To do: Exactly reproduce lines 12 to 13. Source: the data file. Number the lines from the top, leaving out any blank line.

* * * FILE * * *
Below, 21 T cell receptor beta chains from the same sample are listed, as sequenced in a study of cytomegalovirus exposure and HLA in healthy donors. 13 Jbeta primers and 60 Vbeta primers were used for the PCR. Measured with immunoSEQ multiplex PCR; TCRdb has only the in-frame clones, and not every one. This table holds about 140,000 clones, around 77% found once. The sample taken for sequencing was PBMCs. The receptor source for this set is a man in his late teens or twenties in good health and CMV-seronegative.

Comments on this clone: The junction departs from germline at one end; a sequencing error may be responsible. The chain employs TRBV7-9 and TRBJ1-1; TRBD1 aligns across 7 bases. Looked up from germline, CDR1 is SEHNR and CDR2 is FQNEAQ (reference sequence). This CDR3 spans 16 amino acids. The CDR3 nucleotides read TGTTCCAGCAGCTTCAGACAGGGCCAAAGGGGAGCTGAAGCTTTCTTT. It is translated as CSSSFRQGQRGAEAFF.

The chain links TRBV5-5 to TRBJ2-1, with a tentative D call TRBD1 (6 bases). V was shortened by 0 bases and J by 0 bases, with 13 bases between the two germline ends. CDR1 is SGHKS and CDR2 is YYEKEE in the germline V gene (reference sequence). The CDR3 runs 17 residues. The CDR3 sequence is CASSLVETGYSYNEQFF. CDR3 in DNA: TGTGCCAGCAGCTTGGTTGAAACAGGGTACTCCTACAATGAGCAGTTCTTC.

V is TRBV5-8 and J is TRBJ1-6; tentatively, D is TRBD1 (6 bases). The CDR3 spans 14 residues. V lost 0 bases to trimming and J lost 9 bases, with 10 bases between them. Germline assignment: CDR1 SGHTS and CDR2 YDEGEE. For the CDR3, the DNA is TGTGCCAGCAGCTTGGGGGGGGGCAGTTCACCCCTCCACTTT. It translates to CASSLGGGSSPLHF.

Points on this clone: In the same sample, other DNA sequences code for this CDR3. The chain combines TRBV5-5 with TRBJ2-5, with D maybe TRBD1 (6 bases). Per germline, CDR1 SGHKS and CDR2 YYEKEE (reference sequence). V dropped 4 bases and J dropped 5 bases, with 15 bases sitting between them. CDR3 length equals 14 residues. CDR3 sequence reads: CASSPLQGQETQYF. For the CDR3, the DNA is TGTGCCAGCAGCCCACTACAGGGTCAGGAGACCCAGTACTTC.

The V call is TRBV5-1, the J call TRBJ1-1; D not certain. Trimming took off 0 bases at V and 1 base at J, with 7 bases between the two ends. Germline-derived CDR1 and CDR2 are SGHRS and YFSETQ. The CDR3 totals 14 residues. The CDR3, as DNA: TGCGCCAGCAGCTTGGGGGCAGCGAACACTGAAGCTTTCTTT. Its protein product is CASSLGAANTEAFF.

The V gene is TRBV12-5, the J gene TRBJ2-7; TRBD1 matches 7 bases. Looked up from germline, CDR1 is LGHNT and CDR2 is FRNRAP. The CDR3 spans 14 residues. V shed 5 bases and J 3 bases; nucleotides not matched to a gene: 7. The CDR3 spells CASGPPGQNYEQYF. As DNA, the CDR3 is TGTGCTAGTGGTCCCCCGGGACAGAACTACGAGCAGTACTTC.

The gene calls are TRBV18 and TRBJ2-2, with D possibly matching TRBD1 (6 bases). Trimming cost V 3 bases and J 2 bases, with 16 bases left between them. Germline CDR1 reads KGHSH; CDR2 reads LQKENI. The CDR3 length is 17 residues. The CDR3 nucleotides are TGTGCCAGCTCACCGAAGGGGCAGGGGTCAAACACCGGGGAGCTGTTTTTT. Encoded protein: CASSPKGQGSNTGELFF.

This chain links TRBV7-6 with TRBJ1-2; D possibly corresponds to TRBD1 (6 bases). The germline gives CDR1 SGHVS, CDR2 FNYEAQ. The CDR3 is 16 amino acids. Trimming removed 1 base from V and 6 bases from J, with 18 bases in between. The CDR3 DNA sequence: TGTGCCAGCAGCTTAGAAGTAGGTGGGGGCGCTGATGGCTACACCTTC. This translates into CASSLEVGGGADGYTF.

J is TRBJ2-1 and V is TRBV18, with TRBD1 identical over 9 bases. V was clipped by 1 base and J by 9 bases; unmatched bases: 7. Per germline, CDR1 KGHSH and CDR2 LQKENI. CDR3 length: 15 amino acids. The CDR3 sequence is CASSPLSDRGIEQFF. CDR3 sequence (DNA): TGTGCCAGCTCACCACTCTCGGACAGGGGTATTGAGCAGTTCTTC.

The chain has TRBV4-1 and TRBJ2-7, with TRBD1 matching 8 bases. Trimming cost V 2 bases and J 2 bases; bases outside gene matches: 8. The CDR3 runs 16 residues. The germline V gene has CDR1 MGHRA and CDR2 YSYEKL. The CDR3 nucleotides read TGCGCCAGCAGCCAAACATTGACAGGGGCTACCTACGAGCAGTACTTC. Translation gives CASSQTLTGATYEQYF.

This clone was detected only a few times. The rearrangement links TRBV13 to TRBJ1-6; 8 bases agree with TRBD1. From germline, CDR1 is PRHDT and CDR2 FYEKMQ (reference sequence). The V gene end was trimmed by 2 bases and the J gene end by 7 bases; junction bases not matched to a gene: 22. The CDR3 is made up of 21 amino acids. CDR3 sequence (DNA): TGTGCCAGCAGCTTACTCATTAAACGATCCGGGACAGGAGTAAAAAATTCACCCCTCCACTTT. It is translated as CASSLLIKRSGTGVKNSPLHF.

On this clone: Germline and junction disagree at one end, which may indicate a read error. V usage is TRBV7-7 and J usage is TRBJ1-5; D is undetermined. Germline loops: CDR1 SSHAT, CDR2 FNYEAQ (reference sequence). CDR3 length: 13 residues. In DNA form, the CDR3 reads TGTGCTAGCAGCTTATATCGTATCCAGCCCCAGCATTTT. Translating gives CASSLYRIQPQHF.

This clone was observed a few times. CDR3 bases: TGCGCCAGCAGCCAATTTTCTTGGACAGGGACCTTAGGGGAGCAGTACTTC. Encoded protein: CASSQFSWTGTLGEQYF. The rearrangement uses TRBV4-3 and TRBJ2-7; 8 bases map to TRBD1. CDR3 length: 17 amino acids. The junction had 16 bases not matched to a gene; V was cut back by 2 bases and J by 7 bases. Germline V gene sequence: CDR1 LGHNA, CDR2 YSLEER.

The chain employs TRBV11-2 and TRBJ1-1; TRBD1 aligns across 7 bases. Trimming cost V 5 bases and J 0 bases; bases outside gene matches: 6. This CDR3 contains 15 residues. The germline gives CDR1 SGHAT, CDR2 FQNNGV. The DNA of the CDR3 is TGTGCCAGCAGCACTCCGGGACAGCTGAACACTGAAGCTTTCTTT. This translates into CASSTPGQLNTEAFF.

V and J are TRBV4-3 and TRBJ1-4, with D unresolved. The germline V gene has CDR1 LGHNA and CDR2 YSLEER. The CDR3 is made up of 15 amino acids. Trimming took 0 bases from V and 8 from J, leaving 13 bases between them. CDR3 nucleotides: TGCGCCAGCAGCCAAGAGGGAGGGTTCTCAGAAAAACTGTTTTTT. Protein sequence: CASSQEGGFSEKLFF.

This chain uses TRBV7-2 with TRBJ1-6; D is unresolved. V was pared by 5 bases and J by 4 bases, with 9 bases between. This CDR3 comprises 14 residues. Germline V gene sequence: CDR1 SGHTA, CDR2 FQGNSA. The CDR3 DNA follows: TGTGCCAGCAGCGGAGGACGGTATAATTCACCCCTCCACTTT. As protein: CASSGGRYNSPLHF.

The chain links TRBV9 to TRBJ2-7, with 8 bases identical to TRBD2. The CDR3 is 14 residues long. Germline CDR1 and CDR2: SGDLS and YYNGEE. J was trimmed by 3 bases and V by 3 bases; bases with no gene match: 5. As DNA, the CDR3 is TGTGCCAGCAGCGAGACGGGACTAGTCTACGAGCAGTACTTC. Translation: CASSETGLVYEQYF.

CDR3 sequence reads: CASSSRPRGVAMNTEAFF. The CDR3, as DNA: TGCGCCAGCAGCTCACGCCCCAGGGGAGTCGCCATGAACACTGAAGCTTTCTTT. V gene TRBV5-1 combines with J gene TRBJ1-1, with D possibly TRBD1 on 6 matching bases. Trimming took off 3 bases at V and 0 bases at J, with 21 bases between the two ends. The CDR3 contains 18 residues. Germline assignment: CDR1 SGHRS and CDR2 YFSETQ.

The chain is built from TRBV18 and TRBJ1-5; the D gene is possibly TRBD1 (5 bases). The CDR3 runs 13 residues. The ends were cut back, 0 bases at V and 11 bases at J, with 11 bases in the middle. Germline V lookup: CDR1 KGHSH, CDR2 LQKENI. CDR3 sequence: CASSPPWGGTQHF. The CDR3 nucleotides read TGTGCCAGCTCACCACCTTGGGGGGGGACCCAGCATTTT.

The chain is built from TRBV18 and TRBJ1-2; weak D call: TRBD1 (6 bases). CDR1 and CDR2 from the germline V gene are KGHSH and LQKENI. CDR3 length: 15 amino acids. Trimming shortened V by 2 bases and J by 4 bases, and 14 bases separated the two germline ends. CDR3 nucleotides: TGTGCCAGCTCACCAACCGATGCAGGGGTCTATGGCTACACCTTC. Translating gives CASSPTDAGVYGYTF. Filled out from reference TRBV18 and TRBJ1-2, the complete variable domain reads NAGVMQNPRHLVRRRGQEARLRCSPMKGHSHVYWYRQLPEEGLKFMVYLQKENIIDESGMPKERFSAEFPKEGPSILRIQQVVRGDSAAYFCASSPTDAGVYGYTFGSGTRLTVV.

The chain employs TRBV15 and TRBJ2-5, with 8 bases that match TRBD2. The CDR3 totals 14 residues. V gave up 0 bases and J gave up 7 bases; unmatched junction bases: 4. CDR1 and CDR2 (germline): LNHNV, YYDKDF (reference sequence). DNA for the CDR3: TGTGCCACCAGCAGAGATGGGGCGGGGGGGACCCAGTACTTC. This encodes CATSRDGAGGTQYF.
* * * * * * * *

This clone was detected only a few times. The rearrangement links TRBV13 to TRBJ1-6; 8 bases agree with TRBD1. From germline, CDR1 is PRHDT and CDR2 FYEKMQ (reference sequence). The V gene end was trimmed by 2 bases and the J gene end by 7 bases; junction bases not matched to a gene: 22. The CDR3 is made up of 21 amino acids. CDR3 sequence (DNA): TGTGCCAGCAGCTTACTCATTAAACGATCCGGGACAGGAGTAAAAAATTCACCCCTCCACTTT. It is translated as CASSLLIKRSGTGVKNSPLHF.

On this clone: Germline and junction disagree at one end, which may indicate a read error. V usage is TRBV7-7 and J usage is TRBJ1-5; D is undetermined. Germline loops: CDR1 SSHAT, CDR2 FNYEAQ (reference sequence). CDR3 length: 13 residues. In DNA form, the CDR3 reads TGTGCTAGCAGCTTATATCGTATCCAGCCCCAGCATTTT. Translating gives CASSLYRIQPQHF.